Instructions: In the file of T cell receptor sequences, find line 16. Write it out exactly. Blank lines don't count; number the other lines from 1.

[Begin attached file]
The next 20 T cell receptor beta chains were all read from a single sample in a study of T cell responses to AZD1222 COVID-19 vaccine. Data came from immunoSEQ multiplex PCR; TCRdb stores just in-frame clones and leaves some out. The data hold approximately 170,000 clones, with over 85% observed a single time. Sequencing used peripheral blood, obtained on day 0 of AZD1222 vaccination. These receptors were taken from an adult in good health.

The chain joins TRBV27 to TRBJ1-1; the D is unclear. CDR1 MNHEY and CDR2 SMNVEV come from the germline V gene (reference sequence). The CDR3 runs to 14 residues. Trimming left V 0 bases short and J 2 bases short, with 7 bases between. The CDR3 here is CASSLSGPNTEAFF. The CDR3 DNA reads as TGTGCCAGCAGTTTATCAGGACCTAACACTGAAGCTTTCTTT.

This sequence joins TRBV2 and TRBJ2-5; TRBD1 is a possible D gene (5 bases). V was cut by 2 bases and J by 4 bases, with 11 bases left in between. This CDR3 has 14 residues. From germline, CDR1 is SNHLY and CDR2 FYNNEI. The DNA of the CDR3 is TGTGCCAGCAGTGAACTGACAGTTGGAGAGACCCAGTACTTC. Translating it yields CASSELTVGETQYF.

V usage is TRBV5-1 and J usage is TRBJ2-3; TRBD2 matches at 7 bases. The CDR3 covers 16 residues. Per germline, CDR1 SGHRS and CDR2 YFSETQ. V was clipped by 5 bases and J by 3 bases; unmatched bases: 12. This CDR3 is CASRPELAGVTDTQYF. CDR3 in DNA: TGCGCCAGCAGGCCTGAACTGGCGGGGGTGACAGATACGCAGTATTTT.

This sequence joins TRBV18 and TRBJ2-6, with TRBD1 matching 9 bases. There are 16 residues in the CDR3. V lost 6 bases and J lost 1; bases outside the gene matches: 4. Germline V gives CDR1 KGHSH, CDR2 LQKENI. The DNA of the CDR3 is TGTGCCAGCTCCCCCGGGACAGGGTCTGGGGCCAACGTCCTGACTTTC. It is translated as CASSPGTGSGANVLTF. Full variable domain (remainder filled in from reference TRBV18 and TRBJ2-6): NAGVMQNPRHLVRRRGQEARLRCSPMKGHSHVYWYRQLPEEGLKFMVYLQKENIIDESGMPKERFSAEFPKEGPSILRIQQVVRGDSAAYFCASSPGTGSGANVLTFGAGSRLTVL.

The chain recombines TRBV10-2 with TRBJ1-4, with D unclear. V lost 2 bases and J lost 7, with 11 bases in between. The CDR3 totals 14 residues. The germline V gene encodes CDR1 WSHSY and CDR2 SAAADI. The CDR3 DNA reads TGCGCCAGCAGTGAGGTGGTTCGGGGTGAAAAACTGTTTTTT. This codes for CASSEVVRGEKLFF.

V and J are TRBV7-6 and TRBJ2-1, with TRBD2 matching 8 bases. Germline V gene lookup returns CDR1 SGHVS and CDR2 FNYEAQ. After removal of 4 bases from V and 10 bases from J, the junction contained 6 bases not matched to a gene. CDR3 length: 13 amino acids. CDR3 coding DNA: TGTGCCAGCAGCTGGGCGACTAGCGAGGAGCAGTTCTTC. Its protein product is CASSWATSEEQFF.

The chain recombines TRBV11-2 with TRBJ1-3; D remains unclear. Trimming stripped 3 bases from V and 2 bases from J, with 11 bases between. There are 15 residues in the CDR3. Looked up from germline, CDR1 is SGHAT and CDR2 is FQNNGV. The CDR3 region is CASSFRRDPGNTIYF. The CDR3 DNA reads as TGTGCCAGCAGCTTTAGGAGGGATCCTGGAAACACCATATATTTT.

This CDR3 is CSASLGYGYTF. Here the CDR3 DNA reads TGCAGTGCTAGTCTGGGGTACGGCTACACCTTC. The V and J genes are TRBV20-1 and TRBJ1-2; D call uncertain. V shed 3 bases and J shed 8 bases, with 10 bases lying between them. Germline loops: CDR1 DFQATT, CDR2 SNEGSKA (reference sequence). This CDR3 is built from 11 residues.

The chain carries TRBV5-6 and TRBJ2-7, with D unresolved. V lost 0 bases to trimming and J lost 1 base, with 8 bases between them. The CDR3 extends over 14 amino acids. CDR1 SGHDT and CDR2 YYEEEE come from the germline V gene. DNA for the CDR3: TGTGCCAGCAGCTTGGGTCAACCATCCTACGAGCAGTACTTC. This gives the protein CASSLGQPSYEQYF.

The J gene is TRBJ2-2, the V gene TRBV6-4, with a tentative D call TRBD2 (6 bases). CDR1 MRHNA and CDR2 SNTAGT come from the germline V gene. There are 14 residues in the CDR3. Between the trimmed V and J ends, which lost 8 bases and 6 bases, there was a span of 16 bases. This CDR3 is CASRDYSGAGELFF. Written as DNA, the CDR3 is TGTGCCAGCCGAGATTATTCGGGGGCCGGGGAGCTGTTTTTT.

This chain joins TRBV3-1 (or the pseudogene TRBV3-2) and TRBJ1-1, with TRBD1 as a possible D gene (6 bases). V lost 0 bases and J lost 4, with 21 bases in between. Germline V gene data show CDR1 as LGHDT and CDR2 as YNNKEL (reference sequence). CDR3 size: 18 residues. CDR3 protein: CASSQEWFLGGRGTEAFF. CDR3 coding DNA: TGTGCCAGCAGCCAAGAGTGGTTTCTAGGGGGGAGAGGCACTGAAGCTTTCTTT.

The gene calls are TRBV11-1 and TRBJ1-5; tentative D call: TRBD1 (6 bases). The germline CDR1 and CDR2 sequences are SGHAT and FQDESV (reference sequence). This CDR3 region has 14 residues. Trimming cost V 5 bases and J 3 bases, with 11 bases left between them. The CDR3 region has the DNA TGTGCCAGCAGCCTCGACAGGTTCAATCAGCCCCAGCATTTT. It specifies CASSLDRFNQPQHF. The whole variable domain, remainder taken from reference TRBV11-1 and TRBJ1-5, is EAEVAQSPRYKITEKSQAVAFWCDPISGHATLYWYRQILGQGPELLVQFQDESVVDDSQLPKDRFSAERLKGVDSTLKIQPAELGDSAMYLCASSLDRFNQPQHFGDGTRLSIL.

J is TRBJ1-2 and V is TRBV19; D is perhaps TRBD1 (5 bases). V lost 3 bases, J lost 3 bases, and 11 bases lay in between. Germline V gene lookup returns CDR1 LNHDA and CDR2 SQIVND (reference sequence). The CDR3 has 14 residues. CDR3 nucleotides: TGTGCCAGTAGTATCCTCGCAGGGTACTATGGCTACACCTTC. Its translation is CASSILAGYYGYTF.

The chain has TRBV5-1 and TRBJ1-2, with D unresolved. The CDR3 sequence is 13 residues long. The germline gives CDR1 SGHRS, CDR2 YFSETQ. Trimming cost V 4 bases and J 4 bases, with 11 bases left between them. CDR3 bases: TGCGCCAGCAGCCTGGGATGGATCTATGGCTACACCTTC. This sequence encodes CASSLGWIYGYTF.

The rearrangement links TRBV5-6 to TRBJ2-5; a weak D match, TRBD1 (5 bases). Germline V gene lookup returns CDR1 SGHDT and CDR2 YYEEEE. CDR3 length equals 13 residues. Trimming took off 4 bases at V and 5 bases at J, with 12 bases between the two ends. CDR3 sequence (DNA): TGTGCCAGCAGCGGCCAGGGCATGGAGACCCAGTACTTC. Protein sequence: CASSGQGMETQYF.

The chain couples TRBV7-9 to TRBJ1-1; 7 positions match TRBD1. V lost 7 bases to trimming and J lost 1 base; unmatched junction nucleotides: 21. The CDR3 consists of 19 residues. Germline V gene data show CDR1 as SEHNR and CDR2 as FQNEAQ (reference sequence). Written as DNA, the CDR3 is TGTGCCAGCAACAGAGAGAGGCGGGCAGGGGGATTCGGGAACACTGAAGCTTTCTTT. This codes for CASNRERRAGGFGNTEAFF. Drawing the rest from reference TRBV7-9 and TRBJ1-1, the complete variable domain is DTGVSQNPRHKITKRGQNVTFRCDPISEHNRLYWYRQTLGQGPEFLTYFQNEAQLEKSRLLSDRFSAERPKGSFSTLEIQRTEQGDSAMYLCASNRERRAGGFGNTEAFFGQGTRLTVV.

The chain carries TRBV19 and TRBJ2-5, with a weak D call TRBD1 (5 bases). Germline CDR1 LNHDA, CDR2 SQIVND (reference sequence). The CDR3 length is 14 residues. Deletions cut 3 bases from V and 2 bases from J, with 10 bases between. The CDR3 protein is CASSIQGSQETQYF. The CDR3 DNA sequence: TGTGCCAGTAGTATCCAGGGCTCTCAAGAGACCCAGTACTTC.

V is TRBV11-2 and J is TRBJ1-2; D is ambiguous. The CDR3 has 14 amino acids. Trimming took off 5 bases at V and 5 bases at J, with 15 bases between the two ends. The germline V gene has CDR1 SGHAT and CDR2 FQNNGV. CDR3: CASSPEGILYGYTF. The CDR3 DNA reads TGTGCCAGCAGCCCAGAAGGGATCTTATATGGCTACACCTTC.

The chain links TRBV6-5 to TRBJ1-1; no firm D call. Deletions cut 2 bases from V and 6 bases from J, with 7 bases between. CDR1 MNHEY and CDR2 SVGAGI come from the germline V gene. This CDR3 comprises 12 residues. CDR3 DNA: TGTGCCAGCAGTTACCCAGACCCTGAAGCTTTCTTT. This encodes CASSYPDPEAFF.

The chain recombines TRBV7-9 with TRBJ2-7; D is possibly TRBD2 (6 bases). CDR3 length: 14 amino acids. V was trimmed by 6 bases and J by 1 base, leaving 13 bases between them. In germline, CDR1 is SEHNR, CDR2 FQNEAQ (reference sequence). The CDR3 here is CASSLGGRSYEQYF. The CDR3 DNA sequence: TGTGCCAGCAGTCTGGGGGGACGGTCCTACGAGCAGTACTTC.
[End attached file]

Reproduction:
The rearrangement links TRBV5-6 to TRBJ2-5; a weak D match, TRBD1 (5 bases). Germline V gene lookup returns CDR1 SGHDT and CDR2 YYEEEE. CDR3 length equals 13 residues. Trimming took off 4 bases at V and 5 bases at J, with 12 bases between the two ends. CDR3 sequence (DNA): TGTGCCAGCAGCGGCCAGGGCATGGAGACCCAGTACTTC. Protein sequence: CASSGQGMETQYF.